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3 Their mouth vents nothing but deceit;
Their heart is set on wrong ; complaint give ear: Thou still redeein'st me from distress ; 10 By their own counsels let them fall,
They flatter with their tongue. Have mercy, Lord, and hear. 2 How long will ye, O sons of
Oppress'd with loads of sin;
men, To blot my fame devise?
For they against thy righteous laws
Have harden'd rebels been. How long your vain designs pursue,
11 But let all those who trust in thee, And spread malicious lies? 3 Consider that the righteous man
With shouts their joy proclaim; Is God's peculiar choice;
Let them rejoice whom thou preserv'sty
And all that love thy name. And when to him I make my prayor,
12 To righteous men, the righteous Lord He always hears my voice. 4 Then stand in awe of his commands, And with his favour all his saints,
His blessing will extend,
As with a shield, defend.
PSALM VL 5 The place of other sacrifice Let righteousness supply;
Ty dreadfal angerLord, restrain, And let your hope, securely fix'd, On God alone rely.
Correct me not in thy fierce wrath, 6 While woridly minds impatient grow Too heavy to be bome.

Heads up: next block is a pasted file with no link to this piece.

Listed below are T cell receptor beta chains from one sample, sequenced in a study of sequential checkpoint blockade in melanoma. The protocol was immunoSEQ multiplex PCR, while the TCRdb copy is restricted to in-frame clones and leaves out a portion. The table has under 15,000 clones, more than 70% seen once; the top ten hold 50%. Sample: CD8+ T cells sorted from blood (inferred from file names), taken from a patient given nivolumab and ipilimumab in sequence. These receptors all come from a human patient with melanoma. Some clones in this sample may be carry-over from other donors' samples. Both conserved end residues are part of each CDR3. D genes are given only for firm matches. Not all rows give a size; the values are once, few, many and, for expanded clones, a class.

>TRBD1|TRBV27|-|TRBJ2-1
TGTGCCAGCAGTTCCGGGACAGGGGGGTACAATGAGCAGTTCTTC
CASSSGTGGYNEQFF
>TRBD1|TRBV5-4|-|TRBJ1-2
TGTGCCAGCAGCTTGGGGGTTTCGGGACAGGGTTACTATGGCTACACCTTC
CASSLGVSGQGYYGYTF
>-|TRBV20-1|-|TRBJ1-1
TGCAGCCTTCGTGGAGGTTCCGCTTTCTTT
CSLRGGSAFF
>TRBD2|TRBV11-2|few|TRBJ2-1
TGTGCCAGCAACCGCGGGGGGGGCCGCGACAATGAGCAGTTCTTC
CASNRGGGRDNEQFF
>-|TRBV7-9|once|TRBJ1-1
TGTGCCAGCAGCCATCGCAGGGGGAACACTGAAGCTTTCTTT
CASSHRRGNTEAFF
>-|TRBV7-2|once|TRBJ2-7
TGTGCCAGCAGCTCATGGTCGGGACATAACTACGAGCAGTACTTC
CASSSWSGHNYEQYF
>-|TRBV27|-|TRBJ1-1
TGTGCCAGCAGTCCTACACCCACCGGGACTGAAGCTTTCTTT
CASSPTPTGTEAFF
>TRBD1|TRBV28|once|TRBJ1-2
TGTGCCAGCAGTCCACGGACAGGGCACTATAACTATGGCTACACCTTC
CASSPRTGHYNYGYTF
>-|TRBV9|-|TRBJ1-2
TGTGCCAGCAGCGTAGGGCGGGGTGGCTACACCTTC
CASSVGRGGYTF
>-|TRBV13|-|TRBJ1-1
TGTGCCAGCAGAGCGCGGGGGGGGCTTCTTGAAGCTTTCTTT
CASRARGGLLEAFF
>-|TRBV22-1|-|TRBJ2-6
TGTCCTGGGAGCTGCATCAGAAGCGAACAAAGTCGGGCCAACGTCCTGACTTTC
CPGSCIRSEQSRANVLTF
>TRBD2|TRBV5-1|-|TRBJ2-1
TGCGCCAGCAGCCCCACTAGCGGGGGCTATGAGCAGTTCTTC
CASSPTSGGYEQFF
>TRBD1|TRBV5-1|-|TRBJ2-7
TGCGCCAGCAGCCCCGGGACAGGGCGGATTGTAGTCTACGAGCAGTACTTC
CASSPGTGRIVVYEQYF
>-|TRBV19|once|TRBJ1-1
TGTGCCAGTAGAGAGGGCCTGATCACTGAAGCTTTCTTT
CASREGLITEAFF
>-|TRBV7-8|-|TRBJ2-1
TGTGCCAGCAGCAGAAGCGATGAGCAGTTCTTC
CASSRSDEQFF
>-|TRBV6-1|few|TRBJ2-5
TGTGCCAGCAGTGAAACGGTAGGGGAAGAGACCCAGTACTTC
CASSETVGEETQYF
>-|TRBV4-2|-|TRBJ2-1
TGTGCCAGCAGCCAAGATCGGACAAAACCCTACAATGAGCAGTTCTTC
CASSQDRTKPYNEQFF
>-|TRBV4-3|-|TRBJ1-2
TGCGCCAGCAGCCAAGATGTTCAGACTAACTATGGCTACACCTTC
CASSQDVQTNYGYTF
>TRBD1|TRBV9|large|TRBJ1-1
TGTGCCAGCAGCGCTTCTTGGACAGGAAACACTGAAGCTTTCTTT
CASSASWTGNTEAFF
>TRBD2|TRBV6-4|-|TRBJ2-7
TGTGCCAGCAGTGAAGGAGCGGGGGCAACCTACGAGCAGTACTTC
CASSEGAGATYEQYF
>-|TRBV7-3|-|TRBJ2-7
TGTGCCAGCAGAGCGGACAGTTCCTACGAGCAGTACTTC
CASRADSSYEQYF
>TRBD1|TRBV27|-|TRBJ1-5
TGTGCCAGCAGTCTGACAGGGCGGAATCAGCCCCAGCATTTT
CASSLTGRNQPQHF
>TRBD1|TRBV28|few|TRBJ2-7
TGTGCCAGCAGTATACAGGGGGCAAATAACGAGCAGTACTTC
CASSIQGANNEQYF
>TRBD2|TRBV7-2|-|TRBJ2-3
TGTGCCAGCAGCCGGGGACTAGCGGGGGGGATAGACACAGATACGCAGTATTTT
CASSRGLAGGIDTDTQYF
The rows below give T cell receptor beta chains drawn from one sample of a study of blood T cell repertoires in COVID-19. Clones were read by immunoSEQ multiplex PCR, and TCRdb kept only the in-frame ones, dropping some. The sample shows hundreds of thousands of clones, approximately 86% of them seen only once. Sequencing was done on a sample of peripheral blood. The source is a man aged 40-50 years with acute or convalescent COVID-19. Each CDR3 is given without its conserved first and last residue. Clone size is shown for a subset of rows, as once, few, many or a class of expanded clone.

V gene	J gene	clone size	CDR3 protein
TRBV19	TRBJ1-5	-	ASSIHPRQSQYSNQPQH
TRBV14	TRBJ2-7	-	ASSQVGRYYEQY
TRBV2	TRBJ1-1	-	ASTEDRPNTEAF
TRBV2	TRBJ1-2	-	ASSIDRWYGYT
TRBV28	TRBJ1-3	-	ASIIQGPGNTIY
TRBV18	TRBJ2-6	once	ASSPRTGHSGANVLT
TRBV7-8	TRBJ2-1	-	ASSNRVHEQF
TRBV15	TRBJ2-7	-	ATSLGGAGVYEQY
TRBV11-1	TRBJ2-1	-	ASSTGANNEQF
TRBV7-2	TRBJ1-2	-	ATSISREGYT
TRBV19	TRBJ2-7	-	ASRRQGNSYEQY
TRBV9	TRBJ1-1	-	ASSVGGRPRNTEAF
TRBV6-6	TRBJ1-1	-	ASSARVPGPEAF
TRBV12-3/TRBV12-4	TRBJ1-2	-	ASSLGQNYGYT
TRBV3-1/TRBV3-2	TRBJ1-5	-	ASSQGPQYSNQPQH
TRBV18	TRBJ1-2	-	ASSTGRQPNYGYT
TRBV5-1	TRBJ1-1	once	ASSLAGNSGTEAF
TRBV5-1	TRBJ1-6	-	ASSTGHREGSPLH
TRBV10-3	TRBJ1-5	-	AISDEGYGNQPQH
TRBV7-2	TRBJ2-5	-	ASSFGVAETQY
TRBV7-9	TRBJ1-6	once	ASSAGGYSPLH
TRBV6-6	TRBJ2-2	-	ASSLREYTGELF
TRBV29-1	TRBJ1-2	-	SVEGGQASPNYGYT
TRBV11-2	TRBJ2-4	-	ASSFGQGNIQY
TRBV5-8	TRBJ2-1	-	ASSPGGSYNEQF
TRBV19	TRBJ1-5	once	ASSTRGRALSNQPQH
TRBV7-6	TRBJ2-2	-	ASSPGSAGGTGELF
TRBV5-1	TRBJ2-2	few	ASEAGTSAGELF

More prosp'rous times to see; 2 Have mercy, Lord; for I grow faint Still let the glories of thy face
Unable to endure Shine brightly, Lord, on me. The anguish of my aching bones, 7 So shall my heart o'erflow with joy, Which thou alone canst cure.
More lasting and more true i 3 My tortur'd flesh distracts my mind, Than theirs, who stores of corn and wine And fills my soul with gries; Şuccessively renew.
But, Lord, how long wilt thou delay 8 Then down in peace I'll lay my head, To grant me thy relief? And take my needful rest;
4 Thy wonted goodness, Lord, repeat, No other guard, O Lord, I crave,
And ease my troubled soul; Of thy defence possess'd.
Lord, for thy wondrous mercy's sake,
Vouchsafe to make me whole.
ORD, hear the voice of my complaint, 5 For after death no more can I
Thy glorious acts proclaim, 2 To thee alone, my King, my God,
No pris'ner of the silent grave Will i for help repair.
Can magnify thy name.
6 Quite tir'd with pain, with groaning 3 Thou in the morn nay voice shalt hear,
faint, And with the dawning day To thee devoutly I'll look up,
No hope of ease I see; To thee devoutly pray.
The night, that quiets common griefs, 4 For thou the wrongs that I sustain
Is spent in tears by me. Can'st never, Lord, approve,
7 My beauty fades, my sight grows dim, Who from thy sacred dwelling-place
My eyes with weakness close; All evil dost remove.
Old age o'ertakes me, whilst I think 5 Not long shall stubborn fools remain : Depart, ye wicked; in my wrongs
On my insulting foes.
Ye shall no more rejoice;
For God, I find, accepts my tears, 6 The sland'ring tongue, O God of truth,
And listens to my voice. By thee shall be destroy'd,
9, 10 He hears, and grants my humble Who hat'st alike the man in blood
prayer; And in deceit employ'd.
And they that wish my fall, 7 But when thy boundless grace shall me
Shall blush and rage to see that God To thy lov'd courts restore,
Protects me from them all.
My trust alone in thee, Therefore, O Lord, make plain the way From all my persecutors' rage Wherein I ought to go.